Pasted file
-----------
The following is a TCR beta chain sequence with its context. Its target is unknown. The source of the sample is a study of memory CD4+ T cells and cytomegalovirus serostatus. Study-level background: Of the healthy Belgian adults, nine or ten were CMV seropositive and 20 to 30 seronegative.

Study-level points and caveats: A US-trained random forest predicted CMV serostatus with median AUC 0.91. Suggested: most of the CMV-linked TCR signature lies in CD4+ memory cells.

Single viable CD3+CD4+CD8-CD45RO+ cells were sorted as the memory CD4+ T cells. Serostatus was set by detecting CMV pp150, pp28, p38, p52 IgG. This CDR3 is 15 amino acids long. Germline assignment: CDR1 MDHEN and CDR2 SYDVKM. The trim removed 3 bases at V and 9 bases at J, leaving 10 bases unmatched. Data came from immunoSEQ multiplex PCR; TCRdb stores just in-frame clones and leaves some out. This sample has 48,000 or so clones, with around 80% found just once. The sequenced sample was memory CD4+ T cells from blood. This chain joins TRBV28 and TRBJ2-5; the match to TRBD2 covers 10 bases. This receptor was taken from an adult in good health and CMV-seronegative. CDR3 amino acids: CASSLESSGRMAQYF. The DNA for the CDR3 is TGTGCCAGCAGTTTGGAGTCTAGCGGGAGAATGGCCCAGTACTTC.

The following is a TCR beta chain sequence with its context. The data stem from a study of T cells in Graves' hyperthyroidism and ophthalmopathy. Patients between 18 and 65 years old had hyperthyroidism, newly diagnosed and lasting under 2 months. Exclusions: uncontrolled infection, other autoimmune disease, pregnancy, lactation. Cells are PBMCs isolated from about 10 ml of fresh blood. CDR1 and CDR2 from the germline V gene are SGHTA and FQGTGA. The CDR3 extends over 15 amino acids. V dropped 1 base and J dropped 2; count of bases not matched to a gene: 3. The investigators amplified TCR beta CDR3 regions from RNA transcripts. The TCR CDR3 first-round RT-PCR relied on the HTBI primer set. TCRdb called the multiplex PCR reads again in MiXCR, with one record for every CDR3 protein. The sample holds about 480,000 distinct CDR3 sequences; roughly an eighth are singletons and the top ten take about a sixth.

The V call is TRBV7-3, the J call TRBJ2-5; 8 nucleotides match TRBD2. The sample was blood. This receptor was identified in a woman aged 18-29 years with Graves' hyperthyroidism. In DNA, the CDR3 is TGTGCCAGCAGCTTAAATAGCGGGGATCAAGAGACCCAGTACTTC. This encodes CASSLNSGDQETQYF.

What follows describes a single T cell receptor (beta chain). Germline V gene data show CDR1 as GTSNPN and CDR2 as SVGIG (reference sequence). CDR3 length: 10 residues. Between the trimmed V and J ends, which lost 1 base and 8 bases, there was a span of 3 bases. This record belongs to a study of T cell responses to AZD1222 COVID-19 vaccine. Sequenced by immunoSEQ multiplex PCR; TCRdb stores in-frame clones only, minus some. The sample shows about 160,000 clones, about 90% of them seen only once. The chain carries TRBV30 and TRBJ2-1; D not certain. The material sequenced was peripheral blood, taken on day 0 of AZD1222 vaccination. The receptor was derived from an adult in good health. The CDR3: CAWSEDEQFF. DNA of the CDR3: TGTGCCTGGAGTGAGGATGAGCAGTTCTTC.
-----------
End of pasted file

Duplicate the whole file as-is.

The following is a TCR beta chain sequence with its context. Its target is unknown. The source of the sample is a study of memory CD4+ T cells and cytomegalovirus serostatus. Study-level background: Of the healthy Belgian adults, nine or ten were CMV seropositive and 20 to 30 seronegative.

Study-level points and caveats: A US-trained random forest predicted CMV serostatus with median AUC 0.91. Suggested: most of the CMV-linked TCR signature lies in CD4+ memory cells.

Single viable CD3+CD4+CD8-CD45RO+ cells were sorted as the memory CD4+ T cells. Serostatus was set by detecting CMV pp150, pp28, p38, p52 IgG. This CDR3 is 15 amino acids long. Germline assignment: CDR1 MDHEN and CDR2 SYDVKM. The trim removed 3 bases at V and 9 bases at J, leaving 10 bases unmatched. Data came from immunoSEQ multiplex PCR; TCRdb stores just in-frame clones and leaves some out. This sample has 48,000 or so clones, with around 80% found just once. The sequenced sample was memory CD4+ T cells from blood. This chain joins TRBV28 and TRBJ2-5; the match to TRBD2 covers 10 bases. This receptor was taken from an adult in good health and CMV-seronegative. CDR3 amino acids: CASSLESSGRMAQYF. The DNA for the CDR3 is TGTGCCAGCAGTTTGGAGTCTAGCGGGAGAATGGCCCAGTACTTC.

The following is a TCR beta chain sequence with its context. The data stem from a study of T cells in Graves' hyperthyroidism and ophthalmopathy. Patients between 18 and 65 years old had hyperthyroidism, newly diagnosed and lasting under 2 months. Exclusions: uncontrolled infection, other autoimmune disease, pregnancy, lactation. Cells are PBMCs isolated from about 10 ml of fresh blood. CDR1 and CDR2 from the germline V gene are SGHTA and FQGTGA. The CDR3 extends over 15 amino acids. V dropped 1 base and J dropped 2; count of bases not matched to a gene: 3. The investigators amplified TCR beta CDR3 regions from RNA transcripts. The TCR CDR3 first-round RT-PCR relied on the HTBI primer set. TCRdb called the multiplex PCR reads again in MiXCR, with one record for every CDR3 protein. The sample holds about 480,000 distinct CDR3 sequences; roughly an eighth are singletons and the top ten take about a sixth.

The V call is TRBV7-3, the J call TRBJ2-5; 8 nucleotides match TRBD2. The sample was blood. This receptor was identified in a woman aged 18-29 years with Graves' hyperthyroidism. In DNA, the CDR3 is TGTGCCAGCAGCTTAAATAGCGGGGATCAAGAGACCCAGTACTTC. This encodes CASSLNSGDQETQYF.

What follows describes a single T cell receptor (beta chain). Germline V gene data show CDR1 as GTSNPN and CDR2 as SVGIG (reference sequence). CDR3 length: 10 residues. Between the trimmed V and J ends, which lost 1 base and 8 bases, there was a span of 3 bases. This record belongs to a study of T cell responses to AZD1222 COVID-19 vaccine. Sequenced by immunoSEQ multiplex PCR; TCRdb stores in-frame clones only, minus some. The sample shows about 160,000 clones, about 90% of them seen only once. The chain carries TRBV30 and TRBJ2-1; D not certain. The material sequenced was peripheral blood, taken on day 0 of AZD1222 vaccination. The receptor was derived from an adult in good health. The CDR3: CAWSEDEQFF. DNA of the CDR3: TGTGCCTGGAGTGAGGATGAGCAGTTCTTC.